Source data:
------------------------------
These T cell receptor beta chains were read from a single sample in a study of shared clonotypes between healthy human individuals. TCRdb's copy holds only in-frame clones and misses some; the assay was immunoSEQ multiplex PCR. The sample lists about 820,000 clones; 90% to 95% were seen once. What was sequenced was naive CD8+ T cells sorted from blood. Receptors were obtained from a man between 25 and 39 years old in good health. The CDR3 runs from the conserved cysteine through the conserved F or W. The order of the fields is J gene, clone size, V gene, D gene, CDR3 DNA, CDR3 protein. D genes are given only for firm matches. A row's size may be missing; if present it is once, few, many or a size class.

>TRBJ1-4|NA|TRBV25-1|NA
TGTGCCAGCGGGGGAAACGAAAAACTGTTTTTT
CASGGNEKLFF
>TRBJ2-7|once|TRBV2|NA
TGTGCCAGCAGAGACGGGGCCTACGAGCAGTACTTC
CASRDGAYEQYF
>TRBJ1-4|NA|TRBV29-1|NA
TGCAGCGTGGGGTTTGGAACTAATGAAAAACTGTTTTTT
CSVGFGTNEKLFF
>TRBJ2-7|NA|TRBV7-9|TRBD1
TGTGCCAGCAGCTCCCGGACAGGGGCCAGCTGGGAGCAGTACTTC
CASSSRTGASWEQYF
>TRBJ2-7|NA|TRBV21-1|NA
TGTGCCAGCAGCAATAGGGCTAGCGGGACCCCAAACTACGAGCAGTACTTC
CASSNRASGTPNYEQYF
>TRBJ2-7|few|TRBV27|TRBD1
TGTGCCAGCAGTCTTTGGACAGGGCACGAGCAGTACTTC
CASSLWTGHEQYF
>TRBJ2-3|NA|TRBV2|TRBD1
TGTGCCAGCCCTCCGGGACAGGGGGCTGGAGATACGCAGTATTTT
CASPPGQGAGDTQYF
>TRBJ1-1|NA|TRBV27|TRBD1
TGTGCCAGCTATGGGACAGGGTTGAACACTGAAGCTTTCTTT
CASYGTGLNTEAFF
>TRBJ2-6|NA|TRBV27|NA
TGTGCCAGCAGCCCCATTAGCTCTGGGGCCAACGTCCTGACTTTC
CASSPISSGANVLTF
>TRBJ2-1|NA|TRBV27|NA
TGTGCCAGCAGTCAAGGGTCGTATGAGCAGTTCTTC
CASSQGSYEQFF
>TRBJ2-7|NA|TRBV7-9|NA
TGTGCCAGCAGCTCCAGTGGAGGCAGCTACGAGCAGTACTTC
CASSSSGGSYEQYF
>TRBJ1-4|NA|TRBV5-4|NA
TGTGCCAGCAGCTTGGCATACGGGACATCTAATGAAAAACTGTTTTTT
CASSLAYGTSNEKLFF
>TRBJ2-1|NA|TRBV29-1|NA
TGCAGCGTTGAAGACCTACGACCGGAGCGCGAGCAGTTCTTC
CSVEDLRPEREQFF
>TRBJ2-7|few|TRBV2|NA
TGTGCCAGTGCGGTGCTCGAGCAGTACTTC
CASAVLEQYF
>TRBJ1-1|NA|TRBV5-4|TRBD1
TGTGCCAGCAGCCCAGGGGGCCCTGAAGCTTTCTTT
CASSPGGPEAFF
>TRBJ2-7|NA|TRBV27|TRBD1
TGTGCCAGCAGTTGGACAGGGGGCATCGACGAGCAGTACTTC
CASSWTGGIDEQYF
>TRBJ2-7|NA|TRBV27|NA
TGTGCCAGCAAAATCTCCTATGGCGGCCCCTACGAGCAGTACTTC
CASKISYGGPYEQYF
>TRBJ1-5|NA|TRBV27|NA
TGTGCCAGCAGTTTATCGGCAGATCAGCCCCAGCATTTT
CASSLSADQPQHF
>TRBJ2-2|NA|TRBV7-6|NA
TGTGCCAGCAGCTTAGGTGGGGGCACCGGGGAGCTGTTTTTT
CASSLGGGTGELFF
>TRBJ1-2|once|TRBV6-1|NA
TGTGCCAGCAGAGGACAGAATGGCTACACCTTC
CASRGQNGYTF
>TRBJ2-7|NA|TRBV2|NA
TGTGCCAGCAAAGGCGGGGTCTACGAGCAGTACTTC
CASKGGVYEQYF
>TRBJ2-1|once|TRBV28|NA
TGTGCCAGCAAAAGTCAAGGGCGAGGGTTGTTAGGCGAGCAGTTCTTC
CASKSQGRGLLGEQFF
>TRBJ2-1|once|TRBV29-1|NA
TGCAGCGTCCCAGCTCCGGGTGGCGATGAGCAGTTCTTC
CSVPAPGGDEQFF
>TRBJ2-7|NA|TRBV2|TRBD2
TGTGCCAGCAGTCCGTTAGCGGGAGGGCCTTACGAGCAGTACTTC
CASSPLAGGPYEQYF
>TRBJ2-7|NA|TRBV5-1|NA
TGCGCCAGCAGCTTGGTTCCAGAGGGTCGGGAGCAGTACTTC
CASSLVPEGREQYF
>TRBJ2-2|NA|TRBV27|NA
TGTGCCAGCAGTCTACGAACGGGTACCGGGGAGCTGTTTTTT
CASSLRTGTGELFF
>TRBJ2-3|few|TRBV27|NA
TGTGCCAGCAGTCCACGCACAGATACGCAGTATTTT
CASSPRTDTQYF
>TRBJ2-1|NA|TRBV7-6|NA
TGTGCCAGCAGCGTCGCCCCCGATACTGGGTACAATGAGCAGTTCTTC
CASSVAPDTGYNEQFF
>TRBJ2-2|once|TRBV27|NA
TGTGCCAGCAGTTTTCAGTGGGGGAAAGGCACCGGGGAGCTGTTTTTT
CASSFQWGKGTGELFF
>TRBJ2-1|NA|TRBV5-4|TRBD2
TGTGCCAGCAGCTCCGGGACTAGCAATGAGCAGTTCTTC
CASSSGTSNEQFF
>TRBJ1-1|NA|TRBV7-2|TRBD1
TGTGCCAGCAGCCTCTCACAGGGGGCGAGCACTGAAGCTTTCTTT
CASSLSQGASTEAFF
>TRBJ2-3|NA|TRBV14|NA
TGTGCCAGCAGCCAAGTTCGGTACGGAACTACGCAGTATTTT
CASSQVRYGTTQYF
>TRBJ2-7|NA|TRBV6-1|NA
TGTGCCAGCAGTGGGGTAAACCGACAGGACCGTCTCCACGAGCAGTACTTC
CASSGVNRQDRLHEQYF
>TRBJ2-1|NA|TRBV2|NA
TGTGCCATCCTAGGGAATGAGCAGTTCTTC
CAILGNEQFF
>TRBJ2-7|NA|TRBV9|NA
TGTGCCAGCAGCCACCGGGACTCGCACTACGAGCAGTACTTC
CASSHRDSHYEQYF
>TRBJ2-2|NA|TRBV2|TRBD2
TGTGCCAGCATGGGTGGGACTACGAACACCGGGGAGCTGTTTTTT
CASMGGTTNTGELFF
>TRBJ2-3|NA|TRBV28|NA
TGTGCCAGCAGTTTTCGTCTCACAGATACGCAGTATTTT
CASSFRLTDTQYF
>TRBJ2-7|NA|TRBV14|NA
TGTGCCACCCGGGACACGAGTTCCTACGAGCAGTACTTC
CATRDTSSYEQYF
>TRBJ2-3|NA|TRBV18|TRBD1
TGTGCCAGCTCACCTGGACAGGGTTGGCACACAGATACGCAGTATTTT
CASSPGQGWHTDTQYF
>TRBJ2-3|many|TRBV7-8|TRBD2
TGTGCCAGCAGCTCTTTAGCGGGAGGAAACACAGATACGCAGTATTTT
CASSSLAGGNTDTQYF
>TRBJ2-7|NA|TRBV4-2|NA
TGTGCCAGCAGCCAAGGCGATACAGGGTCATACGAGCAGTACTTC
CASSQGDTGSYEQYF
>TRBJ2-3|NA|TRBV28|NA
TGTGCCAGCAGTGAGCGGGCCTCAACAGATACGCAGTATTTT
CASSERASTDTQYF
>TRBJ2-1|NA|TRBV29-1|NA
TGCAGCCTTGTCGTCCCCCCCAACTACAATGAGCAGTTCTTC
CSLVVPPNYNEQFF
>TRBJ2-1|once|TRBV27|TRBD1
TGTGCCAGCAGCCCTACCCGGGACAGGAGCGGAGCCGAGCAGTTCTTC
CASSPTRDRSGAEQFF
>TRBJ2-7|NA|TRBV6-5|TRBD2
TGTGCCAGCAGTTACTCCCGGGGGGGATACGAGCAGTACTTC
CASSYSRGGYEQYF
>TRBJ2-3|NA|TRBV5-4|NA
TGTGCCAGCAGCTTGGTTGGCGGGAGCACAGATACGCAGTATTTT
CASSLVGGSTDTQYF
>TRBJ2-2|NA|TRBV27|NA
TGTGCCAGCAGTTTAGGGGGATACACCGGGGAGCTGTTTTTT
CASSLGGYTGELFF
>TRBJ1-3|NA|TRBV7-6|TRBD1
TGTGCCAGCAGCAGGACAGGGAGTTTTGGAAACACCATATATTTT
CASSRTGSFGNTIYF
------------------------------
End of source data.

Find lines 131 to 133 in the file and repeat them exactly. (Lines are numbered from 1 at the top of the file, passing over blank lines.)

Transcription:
>TRBJ2-1|once|TRBV27|TRBD1
TGTGCCAGCAGCCCTACCCGGGACAGGAGCGGAGCCGAGCAGTTCTTC
CASSPTRDRSGAEQFF